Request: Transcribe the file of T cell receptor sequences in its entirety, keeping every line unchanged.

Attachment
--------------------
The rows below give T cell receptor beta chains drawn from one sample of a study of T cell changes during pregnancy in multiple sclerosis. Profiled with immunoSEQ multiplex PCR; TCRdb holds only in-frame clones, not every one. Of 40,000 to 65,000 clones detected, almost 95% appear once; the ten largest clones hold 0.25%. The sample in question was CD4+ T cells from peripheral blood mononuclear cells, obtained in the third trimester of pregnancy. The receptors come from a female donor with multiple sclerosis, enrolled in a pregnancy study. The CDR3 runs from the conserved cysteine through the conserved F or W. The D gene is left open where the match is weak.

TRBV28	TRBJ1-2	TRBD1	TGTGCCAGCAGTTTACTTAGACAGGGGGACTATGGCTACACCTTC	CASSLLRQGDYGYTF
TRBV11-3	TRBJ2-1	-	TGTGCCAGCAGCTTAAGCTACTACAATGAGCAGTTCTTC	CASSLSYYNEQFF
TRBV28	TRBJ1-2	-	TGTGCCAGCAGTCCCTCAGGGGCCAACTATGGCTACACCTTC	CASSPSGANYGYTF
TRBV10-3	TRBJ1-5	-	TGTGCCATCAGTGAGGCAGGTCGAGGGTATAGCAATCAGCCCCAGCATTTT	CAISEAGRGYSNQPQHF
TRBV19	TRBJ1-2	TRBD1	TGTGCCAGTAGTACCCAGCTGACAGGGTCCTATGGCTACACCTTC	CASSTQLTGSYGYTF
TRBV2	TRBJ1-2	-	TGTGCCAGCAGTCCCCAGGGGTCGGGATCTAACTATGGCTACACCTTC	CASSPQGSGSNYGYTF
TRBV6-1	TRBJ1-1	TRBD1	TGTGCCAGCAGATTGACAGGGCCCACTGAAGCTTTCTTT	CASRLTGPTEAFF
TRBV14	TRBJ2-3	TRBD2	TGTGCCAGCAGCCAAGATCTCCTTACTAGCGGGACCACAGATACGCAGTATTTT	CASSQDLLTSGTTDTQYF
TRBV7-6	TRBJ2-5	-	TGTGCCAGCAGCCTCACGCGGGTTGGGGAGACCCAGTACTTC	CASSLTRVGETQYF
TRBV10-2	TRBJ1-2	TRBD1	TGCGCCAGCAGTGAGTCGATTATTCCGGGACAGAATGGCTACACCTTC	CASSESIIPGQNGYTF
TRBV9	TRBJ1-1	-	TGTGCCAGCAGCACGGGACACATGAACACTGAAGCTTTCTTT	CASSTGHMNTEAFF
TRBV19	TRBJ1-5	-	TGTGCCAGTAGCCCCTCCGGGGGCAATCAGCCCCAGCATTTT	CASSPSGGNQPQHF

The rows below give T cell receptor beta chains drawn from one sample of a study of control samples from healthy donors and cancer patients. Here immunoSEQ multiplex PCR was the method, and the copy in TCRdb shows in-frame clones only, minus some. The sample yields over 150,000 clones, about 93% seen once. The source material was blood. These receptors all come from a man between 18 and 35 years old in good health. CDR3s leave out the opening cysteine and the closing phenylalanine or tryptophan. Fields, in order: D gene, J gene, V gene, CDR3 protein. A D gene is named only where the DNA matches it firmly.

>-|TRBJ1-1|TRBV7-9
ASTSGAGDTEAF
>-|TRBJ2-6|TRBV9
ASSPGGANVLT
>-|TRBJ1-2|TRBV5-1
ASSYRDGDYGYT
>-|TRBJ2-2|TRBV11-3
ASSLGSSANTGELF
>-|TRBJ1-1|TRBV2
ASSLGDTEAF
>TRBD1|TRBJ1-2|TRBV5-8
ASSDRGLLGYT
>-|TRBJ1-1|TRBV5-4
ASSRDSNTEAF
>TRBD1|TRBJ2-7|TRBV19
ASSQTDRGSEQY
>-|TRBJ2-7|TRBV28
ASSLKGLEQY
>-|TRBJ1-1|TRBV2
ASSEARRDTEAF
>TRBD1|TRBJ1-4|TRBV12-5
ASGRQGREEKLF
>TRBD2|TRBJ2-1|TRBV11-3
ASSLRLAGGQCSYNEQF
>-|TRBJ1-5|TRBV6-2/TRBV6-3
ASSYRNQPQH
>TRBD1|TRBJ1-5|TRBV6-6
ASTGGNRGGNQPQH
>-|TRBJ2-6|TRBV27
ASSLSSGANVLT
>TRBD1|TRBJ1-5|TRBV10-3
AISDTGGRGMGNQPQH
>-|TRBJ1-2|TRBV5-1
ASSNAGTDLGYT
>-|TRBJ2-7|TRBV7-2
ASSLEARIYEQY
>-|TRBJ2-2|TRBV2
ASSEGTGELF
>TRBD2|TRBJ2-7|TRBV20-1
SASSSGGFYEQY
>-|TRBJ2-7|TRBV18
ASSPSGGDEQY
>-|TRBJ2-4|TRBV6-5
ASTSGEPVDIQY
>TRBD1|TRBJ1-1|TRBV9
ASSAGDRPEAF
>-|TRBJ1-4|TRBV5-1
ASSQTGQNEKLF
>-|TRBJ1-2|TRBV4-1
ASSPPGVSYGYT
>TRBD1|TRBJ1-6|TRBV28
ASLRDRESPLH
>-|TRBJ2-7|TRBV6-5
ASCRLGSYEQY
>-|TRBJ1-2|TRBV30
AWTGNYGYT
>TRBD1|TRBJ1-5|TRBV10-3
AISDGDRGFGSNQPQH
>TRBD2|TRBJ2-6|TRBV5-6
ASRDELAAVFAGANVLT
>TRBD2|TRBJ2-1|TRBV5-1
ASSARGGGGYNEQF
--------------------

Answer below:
The rows below give T cell receptor beta chains drawn from one sample of a study of T cell changes during pregnancy in multiple sclerosis. Profiled with immunoSEQ multiplex PCR; TCRdb holds only in-frame clones, not every one. Of 40,000 to 65,000 clones detected, almost 95% appear once; the ten largest clones hold 0.25%. The sample in question was CD4+ T cells from peripheral blood mononuclear cells, obtained in the third trimester of pregnancy. The receptors come from a female donor with multiple sclerosis, enrolled in a pregnancy study. The CDR3 runs from the conserved cysteine through the conserved F or W. The D gene is left open where the match is weak.

TRBV28	TRBJ1-2	TRBD1	TGTGCCAGCAGTTTACTTAGACAGGGGGACTATGGCTACACCTTC	CASSLLRQGDYGYTF
TRBV11-3	TRBJ2-1	-	TGTGCCAGCAGCTTAAGCTACTACAATGAGCAGTTCTTC	CASSLSYYNEQFF
TRBV28	TRBJ1-2	-	TGTGCCAGCAGTCCCTCAGGGGCCAACTATGGCTACACCTTC	CASSPSGANYGYTF
TRBV10-3	TRBJ1-5	-	TGTGCCATCAGTGAGGCAGGTCGAGGGTATAGCAATCAGCCCCAGCATTTT	CAISEAGRGYSNQPQHF
TRBV19	TRBJ1-2	TRBD1	TGTGCCAGTAGTACCCAGCTGACAGGGTCCTATGGCTACACCTTC	CASSTQLTGSYGYTF
TRBV2	TRBJ1-2	-	TGTGCCAGCAGTCCCCAGGGGTCGGGATCTAACTATGGCTACACCTTC	CASSPQGSGSNYGYTF
TRBV6-1	TRBJ1-1	TRBD1	TGTGCCAGCAGATTGACAGGGCCCACTGAAGCTTTCTTT	CASRLTGPTEAFF
TRBV14	TRBJ2-3	TRBD2	TGTGCCAGCAGCCAAGATCTCCTTACTAGCGGGACCACAGATACGCAGTATTTT	CASSQDLLTSGTTDTQYF
TRBV7-6	TRBJ2-5	-	TGTGCCAGCAGCCTCACGCGGGTTGGGGAGACCCAGTACTTC	CASSLTRVGETQYF
TRBV10-2	TRBJ1-2	TRBD1	TGCGCCAGCAGTGAGTCGATTATTCCGGGACAGAATGGCTACACCTTC	CASSESIIPGQNGYTF
TRBV9	TRBJ1-1	-	TGTGCCAGCAGCACGGGACACATGAACACTGAAGCTTTCTTT	CASSTGHMNTEAFF
TRBV19	TRBJ1-5	-	TGTGCCAGTAGCCCCTCCGGGGGCAATCAGCCCCAGCATTTT	CASSPSGGNQPQHF

The rows below give T cell receptor beta chains drawn from one sample of a study of control samples from healthy donors and cancer patients. Here immunoSEQ multiplex PCR was the method, and the copy in TCRdb shows in-frame clones only, minus some. The sample yields over 150,000 clones, about 93% seen once. The source material was blood. These receptors all come from a man between 18 and 35 years old in good health. CDR3s leave out the opening cysteine and the closing phenylalanine or tryptophan. Fields, in order: D gene, J gene, V gene, CDR3 protein. A D gene is named only where the DNA matches it firmly.

>-|TRBJ1-1|TRBV7-9
ASTSGAGDTEAF
>-|TRBJ2-6|TRBV9
ASSPGGANVLT
>-|TRBJ1-2|TRBV5-1
ASSYRDGDYGYT
>-|TRBJ2-2|TRBV11-3
ASSLGSSANTGELF
>-|TRBJ1-1|TRBV2
ASSLGDTEAF
>TRBD1|TRBJ1-2|TRBV5-8
ASSDRGLLGYT
>-|TRBJ1-1|TRBV5-4
ASSRDSNTEAF
>TRBD1|TRBJ2-7|TRBV19
ASSQTDRGSEQY
>-|TRBJ2-7|TRBV28
ASSLKGLEQY
>-|TRBJ1-1|TRBV2
ASSEARRDTEAF
>TRBD1|TRBJ1-4|TRBV12-5
ASGRQGREEKLF
>TRBD2|TRBJ2-1|TRBV11-3
ASSLRLAGGQCSYNEQF
>-|TRBJ1-5|TRBV6-2/TRBV6-3
ASSYRNQPQH
>TRBD1|TRBJ1-5|TRBV6-6
ASTGGNRGGNQPQH
>-|TRBJ2-6|TRBV27
ASSLSSGANVLT
>TRBD1|TRBJ1-5|TRBV10-3
AISDTGGRGMGNQPQH
>-|TRBJ1-2|TRBV5-1
ASSNAGTDLGYT
>-|TRBJ2-7|TRBV7-2
ASSLEARIYEQY
>-|TRBJ2-2|TRBV2
ASSEGTGELF
>TRBD2|TRBJ2-7|TRBV20-1
SASSSGGFYEQY
>-|TRBJ2-7|TRBV18
ASSPSGGDEQY
>-|TRBJ2-4|TRBV6-5
ASTSGEPVDIQY
>TRBD1|TRBJ1-1|TRBV9
ASSAGDRPEAF
>-|TRBJ1-4|TRBV5-1
ASSQTGQNEKLF
>-|TRBJ1-2|TRBV4-1
ASSPPGVSYGYT
>TRBD1|TRBJ1-6|TRBV28
ASLRDRESPLH
>-|TRBJ2-7|TRBV6-5
ASCRLGSYEQY
>-|TRBJ1-2|TRBV30
AWTGNYGYT
>TRBD1|TRBJ1-5|TRBV10-3
AISDGDRGFGSNQPQH
>TRBD2|TRBJ2-6|TRBV5-6
ASRDELAAVFAGANVLT
>TRBD2|TRBJ2-1|TRBV5-1
ASSARGGGGYNEQF